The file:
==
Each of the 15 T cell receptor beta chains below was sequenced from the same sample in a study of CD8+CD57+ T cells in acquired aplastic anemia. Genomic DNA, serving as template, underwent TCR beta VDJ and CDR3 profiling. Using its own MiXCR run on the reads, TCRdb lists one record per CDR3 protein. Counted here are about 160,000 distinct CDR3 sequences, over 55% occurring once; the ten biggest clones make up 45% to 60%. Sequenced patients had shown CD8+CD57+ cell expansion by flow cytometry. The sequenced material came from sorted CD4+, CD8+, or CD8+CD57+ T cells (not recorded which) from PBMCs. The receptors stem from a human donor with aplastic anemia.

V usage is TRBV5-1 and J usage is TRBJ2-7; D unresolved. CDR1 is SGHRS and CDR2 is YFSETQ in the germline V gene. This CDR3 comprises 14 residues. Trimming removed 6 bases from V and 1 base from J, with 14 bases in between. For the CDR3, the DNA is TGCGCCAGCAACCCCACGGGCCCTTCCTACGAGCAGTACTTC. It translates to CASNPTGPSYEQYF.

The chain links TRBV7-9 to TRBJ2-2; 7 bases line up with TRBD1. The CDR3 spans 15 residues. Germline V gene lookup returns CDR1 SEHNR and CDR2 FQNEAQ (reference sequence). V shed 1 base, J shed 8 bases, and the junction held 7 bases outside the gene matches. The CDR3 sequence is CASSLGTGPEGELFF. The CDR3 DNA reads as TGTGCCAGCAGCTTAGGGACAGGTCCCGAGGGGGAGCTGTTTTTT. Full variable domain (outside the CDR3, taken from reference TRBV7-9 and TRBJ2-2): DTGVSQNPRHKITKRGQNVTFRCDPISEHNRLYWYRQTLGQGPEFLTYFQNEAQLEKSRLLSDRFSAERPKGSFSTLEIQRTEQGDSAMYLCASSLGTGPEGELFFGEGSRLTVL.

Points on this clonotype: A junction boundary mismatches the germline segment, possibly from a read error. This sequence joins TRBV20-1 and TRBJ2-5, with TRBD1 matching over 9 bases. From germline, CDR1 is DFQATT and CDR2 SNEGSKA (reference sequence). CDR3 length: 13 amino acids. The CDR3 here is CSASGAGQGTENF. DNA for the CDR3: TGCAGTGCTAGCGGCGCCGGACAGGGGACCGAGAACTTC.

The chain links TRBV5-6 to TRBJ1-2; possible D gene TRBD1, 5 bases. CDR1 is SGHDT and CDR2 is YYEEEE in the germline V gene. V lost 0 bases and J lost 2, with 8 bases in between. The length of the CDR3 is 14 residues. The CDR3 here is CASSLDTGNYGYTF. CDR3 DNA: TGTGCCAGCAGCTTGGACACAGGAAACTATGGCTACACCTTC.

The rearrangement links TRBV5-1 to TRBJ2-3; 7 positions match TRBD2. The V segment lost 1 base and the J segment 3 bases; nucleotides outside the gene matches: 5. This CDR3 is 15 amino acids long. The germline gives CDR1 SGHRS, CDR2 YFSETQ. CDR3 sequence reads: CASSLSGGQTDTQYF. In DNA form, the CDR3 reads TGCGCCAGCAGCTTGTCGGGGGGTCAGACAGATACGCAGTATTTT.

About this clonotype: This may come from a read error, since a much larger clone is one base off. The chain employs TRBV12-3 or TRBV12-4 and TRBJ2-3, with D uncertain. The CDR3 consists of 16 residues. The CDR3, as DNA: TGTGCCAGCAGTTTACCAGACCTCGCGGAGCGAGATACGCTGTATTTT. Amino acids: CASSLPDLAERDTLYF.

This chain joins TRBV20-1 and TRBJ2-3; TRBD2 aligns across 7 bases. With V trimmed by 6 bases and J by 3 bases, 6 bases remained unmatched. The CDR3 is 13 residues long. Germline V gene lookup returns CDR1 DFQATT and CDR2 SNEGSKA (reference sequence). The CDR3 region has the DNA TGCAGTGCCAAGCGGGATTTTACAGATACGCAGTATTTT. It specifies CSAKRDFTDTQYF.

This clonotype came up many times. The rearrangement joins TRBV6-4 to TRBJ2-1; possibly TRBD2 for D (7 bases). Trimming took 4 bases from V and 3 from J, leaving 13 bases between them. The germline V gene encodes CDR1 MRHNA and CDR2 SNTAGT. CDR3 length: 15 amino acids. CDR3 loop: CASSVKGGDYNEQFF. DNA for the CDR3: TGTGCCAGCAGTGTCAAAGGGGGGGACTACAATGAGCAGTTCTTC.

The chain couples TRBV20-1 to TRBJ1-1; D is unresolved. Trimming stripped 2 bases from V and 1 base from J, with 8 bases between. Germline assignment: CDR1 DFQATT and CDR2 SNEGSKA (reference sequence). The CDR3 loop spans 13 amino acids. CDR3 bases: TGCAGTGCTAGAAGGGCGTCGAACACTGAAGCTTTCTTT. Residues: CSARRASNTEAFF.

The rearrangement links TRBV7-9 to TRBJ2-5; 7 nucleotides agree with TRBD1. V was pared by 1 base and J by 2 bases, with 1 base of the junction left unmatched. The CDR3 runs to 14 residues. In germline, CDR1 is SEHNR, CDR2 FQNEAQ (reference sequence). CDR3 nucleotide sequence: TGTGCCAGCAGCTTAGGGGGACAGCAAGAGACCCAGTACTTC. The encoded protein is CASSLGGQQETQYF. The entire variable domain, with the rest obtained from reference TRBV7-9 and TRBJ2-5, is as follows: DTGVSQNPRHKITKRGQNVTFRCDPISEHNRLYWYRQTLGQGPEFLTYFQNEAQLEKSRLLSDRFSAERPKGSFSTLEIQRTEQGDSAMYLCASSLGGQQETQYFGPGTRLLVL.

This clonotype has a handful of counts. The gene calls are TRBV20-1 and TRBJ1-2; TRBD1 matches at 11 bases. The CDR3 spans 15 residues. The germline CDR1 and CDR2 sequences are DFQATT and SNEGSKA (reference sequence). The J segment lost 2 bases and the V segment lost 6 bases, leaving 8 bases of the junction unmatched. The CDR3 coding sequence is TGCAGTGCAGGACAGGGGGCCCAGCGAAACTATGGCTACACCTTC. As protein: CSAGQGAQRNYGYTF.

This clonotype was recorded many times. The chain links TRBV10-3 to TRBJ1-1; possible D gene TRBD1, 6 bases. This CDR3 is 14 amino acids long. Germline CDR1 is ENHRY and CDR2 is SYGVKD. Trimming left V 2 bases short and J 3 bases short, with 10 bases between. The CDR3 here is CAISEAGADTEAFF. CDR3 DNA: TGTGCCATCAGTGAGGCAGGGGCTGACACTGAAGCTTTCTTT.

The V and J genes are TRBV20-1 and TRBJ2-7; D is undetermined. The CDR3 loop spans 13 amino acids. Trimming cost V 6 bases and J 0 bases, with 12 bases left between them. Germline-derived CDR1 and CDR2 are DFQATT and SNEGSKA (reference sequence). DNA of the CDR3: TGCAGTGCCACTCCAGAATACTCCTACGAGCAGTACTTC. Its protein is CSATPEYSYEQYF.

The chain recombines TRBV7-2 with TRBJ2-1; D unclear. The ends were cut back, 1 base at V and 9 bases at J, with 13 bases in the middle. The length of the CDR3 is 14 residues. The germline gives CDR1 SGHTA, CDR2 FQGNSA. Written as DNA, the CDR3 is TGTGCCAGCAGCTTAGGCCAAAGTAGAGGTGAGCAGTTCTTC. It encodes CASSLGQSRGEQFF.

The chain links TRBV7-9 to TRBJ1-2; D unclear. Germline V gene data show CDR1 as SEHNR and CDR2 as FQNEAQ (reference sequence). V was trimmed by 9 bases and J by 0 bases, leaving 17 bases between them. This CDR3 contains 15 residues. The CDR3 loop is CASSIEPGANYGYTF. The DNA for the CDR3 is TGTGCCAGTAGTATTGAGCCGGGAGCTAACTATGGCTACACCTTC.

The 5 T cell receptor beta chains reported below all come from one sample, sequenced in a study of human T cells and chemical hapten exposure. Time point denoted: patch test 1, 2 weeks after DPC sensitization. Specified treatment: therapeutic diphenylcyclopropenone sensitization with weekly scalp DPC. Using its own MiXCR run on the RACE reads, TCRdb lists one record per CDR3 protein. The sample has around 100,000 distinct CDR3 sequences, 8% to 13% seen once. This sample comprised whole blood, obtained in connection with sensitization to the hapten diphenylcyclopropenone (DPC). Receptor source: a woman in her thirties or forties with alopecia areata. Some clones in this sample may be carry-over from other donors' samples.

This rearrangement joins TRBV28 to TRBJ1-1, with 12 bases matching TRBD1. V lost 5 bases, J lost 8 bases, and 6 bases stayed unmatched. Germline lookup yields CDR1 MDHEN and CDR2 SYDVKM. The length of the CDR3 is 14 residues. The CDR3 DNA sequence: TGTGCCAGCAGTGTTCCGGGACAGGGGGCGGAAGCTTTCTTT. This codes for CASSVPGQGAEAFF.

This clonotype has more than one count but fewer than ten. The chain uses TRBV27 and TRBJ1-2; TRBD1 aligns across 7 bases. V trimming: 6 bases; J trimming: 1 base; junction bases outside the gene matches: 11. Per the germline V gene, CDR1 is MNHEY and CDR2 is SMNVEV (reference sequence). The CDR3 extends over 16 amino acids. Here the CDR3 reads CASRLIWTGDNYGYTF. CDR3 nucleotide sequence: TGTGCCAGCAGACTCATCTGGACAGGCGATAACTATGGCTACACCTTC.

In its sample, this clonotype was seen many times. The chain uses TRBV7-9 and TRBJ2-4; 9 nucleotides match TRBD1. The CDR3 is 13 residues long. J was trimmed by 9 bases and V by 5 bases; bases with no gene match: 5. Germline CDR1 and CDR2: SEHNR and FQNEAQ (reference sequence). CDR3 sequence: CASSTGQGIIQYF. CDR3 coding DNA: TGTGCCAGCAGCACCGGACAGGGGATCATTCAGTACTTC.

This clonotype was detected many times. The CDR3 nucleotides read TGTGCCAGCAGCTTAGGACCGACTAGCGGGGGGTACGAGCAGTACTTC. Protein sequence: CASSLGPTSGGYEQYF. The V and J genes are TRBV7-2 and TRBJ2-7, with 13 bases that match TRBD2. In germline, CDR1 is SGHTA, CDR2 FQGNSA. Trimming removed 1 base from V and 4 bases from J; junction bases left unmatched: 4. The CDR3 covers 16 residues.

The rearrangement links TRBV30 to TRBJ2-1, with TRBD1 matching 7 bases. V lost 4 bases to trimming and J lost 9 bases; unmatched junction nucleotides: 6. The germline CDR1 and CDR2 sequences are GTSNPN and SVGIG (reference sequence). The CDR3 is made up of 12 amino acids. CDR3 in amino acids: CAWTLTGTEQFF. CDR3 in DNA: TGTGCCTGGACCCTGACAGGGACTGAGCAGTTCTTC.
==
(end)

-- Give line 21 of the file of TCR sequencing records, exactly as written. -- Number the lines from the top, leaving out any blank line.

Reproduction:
This clonotype was detected many times. The CDR3 nucleotides read TGTGCCAGCAGCTTAGGACCGACTAGCGGGGGGTACGAGCAGTACTTC. Protein sequence: CASSLGPTSGGYEQYF. The V and J genes are TRBV7-2 and TRBJ2-7, with 13 bases that match TRBD2. In germline, CDR1 is SGHTA, CDR2 FQGNSA. Trimming removed 1 base from V and 4 bases from J; junction bases left unmatched: 4. The CDR3 covers 16 residues.